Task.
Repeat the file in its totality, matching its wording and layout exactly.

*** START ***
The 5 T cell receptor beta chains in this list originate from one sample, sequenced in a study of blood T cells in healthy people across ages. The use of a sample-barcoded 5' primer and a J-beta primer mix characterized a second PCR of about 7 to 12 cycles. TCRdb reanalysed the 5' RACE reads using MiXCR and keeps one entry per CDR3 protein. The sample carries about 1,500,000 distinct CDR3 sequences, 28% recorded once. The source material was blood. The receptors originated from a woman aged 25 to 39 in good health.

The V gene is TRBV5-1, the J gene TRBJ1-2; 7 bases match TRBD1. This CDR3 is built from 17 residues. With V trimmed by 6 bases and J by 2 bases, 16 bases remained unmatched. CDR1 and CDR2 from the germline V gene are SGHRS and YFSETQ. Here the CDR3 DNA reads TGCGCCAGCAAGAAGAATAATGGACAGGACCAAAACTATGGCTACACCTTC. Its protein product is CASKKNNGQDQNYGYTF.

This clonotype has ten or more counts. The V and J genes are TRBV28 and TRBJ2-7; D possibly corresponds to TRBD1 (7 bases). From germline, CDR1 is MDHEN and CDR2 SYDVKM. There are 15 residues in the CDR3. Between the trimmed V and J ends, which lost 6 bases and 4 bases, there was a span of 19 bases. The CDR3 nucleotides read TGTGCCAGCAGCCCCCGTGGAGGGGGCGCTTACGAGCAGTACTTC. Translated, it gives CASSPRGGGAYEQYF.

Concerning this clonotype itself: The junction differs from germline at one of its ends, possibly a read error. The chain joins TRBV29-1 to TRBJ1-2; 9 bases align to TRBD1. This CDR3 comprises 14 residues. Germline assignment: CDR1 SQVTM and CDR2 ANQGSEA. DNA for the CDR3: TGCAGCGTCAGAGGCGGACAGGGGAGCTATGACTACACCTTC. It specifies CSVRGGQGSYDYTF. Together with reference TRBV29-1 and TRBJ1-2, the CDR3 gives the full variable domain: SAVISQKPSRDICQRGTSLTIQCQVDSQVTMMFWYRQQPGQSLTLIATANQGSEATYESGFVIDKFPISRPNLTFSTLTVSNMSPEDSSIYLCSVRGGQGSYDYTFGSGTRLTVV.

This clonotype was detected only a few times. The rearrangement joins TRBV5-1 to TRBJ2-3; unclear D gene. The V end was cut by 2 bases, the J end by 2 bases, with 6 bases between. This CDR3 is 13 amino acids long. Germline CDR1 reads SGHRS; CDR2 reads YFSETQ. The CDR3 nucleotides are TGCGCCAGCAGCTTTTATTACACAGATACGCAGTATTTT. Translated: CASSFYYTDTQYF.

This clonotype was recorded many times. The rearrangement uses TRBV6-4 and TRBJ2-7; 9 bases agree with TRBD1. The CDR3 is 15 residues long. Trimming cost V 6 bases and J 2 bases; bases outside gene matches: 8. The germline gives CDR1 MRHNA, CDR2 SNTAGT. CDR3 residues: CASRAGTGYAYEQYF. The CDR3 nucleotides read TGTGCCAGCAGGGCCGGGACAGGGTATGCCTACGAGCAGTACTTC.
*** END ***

The 5 T cell receptor beta chains in this list originate from one sample, sequenced in a study of blood T cells in healthy people across ages. The use of a sample-barcoded 5' primer and a J-beta primer mix characterized a second PCR of about 7 to 12 cycles. TCRdb reanalysed the 5' RACE reads using MiXCR and keeps one entry per CDR3 protein. The sample carries about 1,500,000 distinct CDR3 sequences, 28% recorded once. The source material was blood. The receptors originated from a woman aged 25 to 39 in good health.

The V gene is TRBV5-1, the J gene TRBJ1-2; 7 bases match TRBD1. This CDR3 is built from 17 residues. With V trimmed by 6 bases and J by 2 bases, 16 bases remained unmatched. CDR1 and CDR2 from the germline V gene are SGHRS and YFSETQ. Here the CDR3 DNA reads TGCGCCAGCAAGAAGAATAATGGACAGGACCAAAACTATGGCTACACCTTC. Its protein product is CASKKNNGQDQNYGYTF.

This clonotype has ten or more counts. The V and J genes are TRBV28 and TRBJ2-7; D possibly corresponds to TRBD1 (7 bases). From germline, CDR1 is MDHEN and CDR2 SYDVKM. There are 15 residues in the CDR3. Between the trimmed V and J ends, which lost 6 bases and 4 bases, there was a span of 19 bases. The CDR3 nucleotides read TGTGCCAGCAGCCCCCGTGGAGGGGGCGCTTACGAGCAGTACTTC. Translated, it gives CASSPRGGGAYEQYF.

Concerning this clonotype itself: The junction differs from germline at one of its ends, possibly a read error. The chain joins TRBV29-1 to TRBJ1-2; 9 bases align to TRBD1. This CDR3 comprises 14 residues. Germline assignment: CDR1 SQVTM and CDR2 ANQGSEA. DNA for the CDR3: TGCAGCGTCAGAGGCGGACAGGGGAGCTATGACTACACCTTC. It specifies CSVRGGQGSYDYTF. Together with reference TRBV29-1 and TRBJ1-2, the CDR3 gives the full variable domain: SAVISQKPSRDICQRGTSLTIQCQVDSQVTMMFWYRQQPGQSLTLIATANQGSEATYESGFVIDKFPISRPNLTFSTLTVSNMSPEDSSIYLCSVRGGQGSYDYTFGSGTRLTVV.

This clonotype was detected only a few times. The rearrangement joins TRBV5-1 to TRBJ2-3; unclear D gene. The V end was cut by 2 bases, the J end by 2 bases, with 6 bases between. This CDR3 is 13 amino acids long. Germline CDR1 reads SGHRS; CDR2 reads YFSETQ. The CDR3 nucleotides are TGCGCCAGCAGCTTTTATTACACAGATACGCAGTATTTT. Translated: CASSFYYTDTQYF.

This clonotype was recorded many times. The rearrangement uses TRBV6-4 and TRBJ2-7; 9 bases agree with TRBD1. The CDR3 is 15 residues long. Trimming cost V 6 bases and J 2 bases; bases outside gene matches: 8. The germline gives CDR1 MRHNA, CDR2 SNTAGT. CDR3 residues: CASRAGTGYAYEQYF. The CDR3 nucleotides read TGTGCCAGCAGGGCCGGGACAGGGTATGCCTACGAGCAGTACTTC.